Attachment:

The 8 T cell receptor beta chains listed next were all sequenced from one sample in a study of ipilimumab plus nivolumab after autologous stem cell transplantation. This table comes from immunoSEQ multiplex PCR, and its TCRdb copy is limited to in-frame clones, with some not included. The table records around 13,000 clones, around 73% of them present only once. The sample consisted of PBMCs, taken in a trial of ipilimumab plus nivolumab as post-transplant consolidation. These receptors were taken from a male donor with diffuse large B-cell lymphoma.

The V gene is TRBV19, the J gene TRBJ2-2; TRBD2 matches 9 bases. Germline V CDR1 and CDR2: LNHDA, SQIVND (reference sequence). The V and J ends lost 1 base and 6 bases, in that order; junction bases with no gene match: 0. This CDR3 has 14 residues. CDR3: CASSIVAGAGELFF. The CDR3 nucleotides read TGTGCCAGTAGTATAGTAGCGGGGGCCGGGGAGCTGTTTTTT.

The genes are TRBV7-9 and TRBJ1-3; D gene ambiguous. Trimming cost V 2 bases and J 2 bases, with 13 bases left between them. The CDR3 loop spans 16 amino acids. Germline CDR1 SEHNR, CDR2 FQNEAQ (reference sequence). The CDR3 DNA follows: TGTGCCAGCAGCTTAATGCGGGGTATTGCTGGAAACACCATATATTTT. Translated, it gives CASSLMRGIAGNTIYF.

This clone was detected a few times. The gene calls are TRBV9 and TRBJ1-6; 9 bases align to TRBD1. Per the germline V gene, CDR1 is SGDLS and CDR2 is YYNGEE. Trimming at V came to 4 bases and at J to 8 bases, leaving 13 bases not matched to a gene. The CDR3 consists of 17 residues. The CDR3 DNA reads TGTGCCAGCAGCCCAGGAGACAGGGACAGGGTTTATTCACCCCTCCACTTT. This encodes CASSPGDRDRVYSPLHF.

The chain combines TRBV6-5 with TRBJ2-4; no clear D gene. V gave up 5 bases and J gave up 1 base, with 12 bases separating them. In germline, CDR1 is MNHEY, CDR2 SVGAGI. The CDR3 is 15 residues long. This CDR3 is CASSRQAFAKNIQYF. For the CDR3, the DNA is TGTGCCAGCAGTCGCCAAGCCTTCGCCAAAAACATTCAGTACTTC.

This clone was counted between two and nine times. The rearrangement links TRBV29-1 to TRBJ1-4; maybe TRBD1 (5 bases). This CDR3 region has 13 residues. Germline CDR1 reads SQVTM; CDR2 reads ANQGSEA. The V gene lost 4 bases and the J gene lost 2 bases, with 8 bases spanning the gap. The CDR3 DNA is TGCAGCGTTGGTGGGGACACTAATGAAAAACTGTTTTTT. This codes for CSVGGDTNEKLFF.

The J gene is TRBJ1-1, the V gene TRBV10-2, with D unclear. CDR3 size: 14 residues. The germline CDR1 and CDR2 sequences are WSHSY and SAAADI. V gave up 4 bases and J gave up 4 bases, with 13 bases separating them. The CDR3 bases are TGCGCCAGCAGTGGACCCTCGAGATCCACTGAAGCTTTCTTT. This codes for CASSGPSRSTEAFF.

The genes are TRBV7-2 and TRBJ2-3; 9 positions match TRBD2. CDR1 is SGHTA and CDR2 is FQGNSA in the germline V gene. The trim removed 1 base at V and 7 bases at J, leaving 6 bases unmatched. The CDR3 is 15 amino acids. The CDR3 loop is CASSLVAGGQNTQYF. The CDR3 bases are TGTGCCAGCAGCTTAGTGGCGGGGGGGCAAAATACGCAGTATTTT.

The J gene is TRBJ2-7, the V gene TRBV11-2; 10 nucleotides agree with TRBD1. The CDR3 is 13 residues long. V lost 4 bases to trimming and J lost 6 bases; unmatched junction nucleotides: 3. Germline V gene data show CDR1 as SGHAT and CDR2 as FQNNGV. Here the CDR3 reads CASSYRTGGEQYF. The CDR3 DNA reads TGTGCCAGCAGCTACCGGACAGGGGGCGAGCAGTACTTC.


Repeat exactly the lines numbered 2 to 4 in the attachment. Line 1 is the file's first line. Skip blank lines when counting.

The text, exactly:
The V gene is TRBV19, the J gene TRBJ2-2; TRBD2 matches 9 bases. Germline V CDR1 and CDR2: LNHDA, SQIVND (reference sequence). The V and J ends lost 1 base and 6 bases, in that order; junction bases with no gene match: 0. This CDR3 has 14 residues. CDR3: CASSIVAGAGELFF. The CDR3 nucleotides read TGTGCCAGTAGTATAGTAGCGGGGGCCGGGGAGCTGTTTTTT.

The genes are TRBV7-9 and TRBJ1-3; D gene ambiguous. Trimming cost V 2 bases and J 2 bases, with 13 bases left between them. The CDR3 loop spans 16 amino acids. Germline CDR1 SEHNR, CDR2 FQNEAQ (reference sequence). The CDR3 DNA follows: TGTGCCAGCAGCTTAATGCGGGGTATTGCTGGAAACACCATATATTTT. Translated, it gives CASSLMRGIAGNTIYF.

This clone was detected a few times. The gene calls are TRBV9 and TRBJ1-6; 9 bases align to TRBD1. Per the germline V gene, CDR1 is SGDLS and CDR2 is YYNGEE. Trimming at V came to 4 bases and at J to 8 bases, leaving 13 bases not matched to a gene. The CDR3 consists of 17 residues. The CDR3 DNA reads TGTGCCAGCAGCCCAGGAGACAGGGACAGGGTTTATTCACCCCTCCACTTT. This encodes CASSPGDRDRVYSPLHF.